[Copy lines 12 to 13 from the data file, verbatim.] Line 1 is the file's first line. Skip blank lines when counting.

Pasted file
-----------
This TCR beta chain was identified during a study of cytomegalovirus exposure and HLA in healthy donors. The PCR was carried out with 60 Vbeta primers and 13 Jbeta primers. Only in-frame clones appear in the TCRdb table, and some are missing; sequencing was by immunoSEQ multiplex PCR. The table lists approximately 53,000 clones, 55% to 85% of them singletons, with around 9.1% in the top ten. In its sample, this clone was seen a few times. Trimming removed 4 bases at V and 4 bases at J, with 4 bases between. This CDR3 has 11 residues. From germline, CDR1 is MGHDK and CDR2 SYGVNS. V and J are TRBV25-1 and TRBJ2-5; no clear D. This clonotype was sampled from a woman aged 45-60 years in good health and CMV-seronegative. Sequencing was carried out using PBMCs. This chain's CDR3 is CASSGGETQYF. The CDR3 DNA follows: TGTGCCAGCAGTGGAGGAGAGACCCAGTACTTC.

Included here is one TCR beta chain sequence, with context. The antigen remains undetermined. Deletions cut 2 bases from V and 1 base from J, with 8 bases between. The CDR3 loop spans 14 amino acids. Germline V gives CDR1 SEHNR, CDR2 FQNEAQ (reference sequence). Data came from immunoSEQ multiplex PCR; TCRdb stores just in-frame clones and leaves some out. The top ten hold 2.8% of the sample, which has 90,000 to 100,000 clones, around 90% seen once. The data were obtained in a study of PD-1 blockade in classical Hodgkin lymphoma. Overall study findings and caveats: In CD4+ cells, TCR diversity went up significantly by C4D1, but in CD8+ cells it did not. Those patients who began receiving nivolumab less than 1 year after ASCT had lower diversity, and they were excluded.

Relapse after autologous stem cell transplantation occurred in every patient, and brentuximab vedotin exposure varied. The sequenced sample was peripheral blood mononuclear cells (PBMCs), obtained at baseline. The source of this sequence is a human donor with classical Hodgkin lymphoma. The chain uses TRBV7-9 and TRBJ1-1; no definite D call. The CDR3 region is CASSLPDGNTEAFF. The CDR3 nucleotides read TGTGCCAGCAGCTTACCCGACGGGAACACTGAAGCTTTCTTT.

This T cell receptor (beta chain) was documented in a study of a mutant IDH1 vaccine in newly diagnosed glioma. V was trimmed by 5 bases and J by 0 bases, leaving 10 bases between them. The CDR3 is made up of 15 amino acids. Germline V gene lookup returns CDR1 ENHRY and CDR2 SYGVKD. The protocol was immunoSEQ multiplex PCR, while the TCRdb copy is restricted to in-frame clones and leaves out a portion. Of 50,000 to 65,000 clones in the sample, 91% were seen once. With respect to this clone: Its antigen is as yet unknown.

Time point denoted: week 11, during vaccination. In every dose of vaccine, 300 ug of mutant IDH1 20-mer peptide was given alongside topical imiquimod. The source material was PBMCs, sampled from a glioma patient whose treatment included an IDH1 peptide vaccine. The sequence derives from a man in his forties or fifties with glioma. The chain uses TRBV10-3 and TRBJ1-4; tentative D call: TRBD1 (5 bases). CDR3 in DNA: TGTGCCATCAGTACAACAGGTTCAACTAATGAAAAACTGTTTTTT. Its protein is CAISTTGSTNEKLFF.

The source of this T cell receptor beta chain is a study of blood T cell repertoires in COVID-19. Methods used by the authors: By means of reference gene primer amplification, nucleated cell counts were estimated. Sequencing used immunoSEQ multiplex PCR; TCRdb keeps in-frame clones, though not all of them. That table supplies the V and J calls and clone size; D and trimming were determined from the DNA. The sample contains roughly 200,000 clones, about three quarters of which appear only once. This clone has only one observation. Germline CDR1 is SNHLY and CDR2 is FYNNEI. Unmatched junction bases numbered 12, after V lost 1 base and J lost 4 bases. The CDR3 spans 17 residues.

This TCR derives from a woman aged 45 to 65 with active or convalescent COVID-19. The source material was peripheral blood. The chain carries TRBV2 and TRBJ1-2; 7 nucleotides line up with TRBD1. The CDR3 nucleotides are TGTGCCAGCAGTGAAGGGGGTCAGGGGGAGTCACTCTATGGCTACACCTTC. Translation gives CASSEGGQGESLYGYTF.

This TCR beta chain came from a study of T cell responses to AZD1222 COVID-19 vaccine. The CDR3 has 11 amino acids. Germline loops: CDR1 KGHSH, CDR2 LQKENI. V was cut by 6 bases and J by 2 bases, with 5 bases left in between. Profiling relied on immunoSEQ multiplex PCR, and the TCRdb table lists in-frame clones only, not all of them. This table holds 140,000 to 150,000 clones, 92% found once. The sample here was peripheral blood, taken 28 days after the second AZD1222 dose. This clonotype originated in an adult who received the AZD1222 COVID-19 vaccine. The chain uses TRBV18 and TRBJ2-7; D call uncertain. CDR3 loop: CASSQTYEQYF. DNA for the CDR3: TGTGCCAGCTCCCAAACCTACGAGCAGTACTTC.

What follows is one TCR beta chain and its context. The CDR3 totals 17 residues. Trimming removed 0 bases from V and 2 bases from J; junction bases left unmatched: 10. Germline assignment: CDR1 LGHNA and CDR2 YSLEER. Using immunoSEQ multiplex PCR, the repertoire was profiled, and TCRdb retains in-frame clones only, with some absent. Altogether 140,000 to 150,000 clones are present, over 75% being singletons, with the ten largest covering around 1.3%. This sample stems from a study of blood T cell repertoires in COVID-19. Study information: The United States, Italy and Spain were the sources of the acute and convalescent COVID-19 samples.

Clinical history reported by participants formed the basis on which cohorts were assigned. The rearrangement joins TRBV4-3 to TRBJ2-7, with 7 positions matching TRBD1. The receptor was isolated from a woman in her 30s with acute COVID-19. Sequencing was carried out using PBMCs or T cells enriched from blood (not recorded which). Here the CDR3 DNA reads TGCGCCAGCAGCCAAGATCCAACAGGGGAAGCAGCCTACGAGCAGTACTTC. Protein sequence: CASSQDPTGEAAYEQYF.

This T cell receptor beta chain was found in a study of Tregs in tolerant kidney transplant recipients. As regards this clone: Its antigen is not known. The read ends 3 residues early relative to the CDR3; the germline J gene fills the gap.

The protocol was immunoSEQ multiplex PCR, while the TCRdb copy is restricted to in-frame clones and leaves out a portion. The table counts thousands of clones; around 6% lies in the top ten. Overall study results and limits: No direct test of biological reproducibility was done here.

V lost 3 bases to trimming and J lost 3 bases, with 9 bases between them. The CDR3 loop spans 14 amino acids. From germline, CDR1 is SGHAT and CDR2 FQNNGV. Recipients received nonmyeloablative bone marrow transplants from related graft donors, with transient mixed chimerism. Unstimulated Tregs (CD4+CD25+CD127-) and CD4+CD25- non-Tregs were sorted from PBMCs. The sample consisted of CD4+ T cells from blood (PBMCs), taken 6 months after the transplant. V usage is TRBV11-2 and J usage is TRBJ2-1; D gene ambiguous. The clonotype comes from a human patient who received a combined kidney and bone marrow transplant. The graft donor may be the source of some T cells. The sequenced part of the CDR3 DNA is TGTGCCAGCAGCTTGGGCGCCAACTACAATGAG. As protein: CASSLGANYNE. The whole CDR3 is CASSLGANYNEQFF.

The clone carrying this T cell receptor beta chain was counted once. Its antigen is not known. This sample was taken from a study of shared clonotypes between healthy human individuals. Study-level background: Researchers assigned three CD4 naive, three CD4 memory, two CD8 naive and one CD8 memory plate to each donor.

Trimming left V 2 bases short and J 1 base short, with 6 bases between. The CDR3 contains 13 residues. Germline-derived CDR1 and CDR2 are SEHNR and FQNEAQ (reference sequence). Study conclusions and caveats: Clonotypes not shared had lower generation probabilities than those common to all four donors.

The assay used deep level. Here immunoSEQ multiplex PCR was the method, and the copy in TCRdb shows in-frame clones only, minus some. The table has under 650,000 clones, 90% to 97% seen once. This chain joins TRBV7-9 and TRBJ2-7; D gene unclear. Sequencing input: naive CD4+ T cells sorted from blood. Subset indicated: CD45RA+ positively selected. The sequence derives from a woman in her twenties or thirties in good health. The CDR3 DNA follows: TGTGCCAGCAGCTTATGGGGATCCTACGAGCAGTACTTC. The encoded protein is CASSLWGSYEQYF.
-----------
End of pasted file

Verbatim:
The protocol was immunoSEQ multiplex PCR, while the TCRdb copy is restricted to in-frame clones and leaves out a portion. The table counts thousands of clones; around 6% lies in the top ten. Overall study results and limits: No direct test of biological reproducibility was done here.

V lost 3 bases to trimming and J lost 3 bases, with 9 bases between them. The CDR3 loop spans 14 amino acids. From germline, CDR1 is SGHAT and CDR2 FQNNGV. Recipients received nonmyeloablative bone marrow transplants from related graft donors, with transient mixed chimerism. Unstimulated Tregs (CD4+CD25+CD127-) and CD4+CD25- non-Tregs were sorted from PBMCs. The sample consisted of CD4+ T cells from blood (PBMCs), taken 6 months after the transplant. V usage is TRBV11-2 and J usage is TRBJ2-1; D gene ambiguous. The clonotype comes from a human patient who received a combined kidney and bone marrow transplant. The graft donor may be the source of some T cells. The sequenced part of the CDR3 DNA is TGTGCCAGCAGCTTGGGCGCCAACTACAATGAG. As protein: CASSLGANYNE. The whole CDR3 is CASSLGANYNEQFF.